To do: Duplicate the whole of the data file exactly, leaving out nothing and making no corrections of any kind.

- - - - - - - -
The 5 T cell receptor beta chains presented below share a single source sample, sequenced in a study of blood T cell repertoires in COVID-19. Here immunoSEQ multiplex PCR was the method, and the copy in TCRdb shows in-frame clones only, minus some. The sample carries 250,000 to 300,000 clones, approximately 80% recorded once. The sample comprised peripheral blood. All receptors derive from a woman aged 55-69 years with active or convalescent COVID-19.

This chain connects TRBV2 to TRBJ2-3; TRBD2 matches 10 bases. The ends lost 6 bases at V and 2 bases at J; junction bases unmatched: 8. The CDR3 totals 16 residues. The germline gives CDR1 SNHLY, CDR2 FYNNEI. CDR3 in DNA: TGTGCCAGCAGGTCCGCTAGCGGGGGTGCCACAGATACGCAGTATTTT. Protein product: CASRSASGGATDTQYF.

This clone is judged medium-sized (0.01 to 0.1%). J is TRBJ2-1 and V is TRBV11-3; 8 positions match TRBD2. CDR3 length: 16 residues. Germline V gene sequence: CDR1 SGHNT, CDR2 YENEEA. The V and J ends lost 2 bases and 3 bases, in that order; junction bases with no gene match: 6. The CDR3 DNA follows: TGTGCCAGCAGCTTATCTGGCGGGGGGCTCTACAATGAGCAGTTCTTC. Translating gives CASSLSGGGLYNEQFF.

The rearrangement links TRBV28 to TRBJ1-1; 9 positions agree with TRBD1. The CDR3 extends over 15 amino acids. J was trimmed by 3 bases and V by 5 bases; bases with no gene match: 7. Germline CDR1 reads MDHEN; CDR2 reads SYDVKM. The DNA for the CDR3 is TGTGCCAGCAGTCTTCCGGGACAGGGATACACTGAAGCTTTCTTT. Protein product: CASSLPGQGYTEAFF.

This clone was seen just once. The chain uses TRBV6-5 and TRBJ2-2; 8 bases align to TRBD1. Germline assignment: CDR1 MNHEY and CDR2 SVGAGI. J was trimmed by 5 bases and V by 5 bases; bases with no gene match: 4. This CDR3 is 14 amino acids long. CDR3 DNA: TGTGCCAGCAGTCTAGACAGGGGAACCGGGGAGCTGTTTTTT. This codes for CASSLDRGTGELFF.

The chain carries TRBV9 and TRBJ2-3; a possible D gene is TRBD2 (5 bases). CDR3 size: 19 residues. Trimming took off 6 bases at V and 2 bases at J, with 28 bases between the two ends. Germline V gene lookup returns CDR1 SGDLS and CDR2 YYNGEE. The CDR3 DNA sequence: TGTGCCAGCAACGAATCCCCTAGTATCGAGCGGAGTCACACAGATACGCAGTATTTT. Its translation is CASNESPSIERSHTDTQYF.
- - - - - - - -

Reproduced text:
The 5 T cell receptor beta chains presented below share a single source sample, sequenced in a study of blood T cell repertoires in COVID-19. Here immunoSEQ multiplex PCR was the method, and the copy in TCRdb shows in-frame clones only, minus some. The sample carries 250,000 to 300,000 clones, approximately 80% recorded once. The sample comprised peripheral blood. All receptors derive from a woman aged 55-69 years with active or convalescent COVID-19.

This chain connects TRBV2 to TRBJ2-3; TRBD2 matches 10 bases. The ends lost 6 bases at V and 2 bases at J; junction bases unmatched: 8. The CDR3 totals 16 residues. The germline gives CDR1 SNHLY, CDR2 FYNNEI. CDR3 in DNA: TGTGCCAGCAGGTCCGCTAGCGGGGGTGCCACAGATACGCAGTATTTT. Protein product: CASRSASGGATDTQYF.

This clone is judged medium-sized (0.01 to 0.1%). J is TRBJ2-1 and V is TRBV11-3; 8 positions match TRBD2. CDR3 length: 16 residues. Germline V gene sequence: CDR1 SGHNT, CDR2 YENEEA. The V and J ends lost 2 bases and 3 bases, in that order; junction bases with no gene match: 6. The CDR3 DNA follows: TGTGCCAGCAGCTTATCTGGCGGGGGGCTCTACAATGAGCAGTTCTTC. Translating gives CASSLSGGGLYNEQFF.

The rearrangement links TRBV28 to TRBJ1-1; 9 positions agree with TRBD1. The CDR3 extends over 15 amino acids. J was trimmed by 3 bases and V by 5 bases; bases with no gene match: 7. Germline CDR1 reads MDHEN; CDR2 reads SYDVKM. The DNA for the CDR3 is TGTGCCAGCAGTCTTCCGGGACAGGGATACACTGAAGCTTTCTTT. Protein product: CASSLPGQGYTEAFF.

This clone was seen just once. The chain uses TRBV6-5 and TRBJ2-2; 8 bases align to TRBD1. Germline assignment: CDR1 MNHEY and CDR2 SVGAGI. J was trimmed by 5 bases and V by 5 bases; bases with no gene match: 4. This CDR3 is 14 amino acids long. CDR3 DNA: TGTGCCAGCAGTCTAGACAGGGGAACCGGGGAGCTGTTTTTT. This codes for CASSLDRGTGELFF.

The chain carries TRBV9 and TRBJ2-3; a possible D gene is TRBD2 (5 bases). CDR3 size: 19 residues. Trimming took off 6 bases at V and 2 bases at J, with 28 bases between the two ends. Germline V gene lookup returns CDR1 SGDLS and CDR2 YYNGEE. The CDR3 DNA sequence: TGTGCCAGCAACGAATCCCCTAGTATCGAGCGGAGTCACACAGATACGCAGTATTTT. Its translation is CASNESPSIERSHTDTQYF.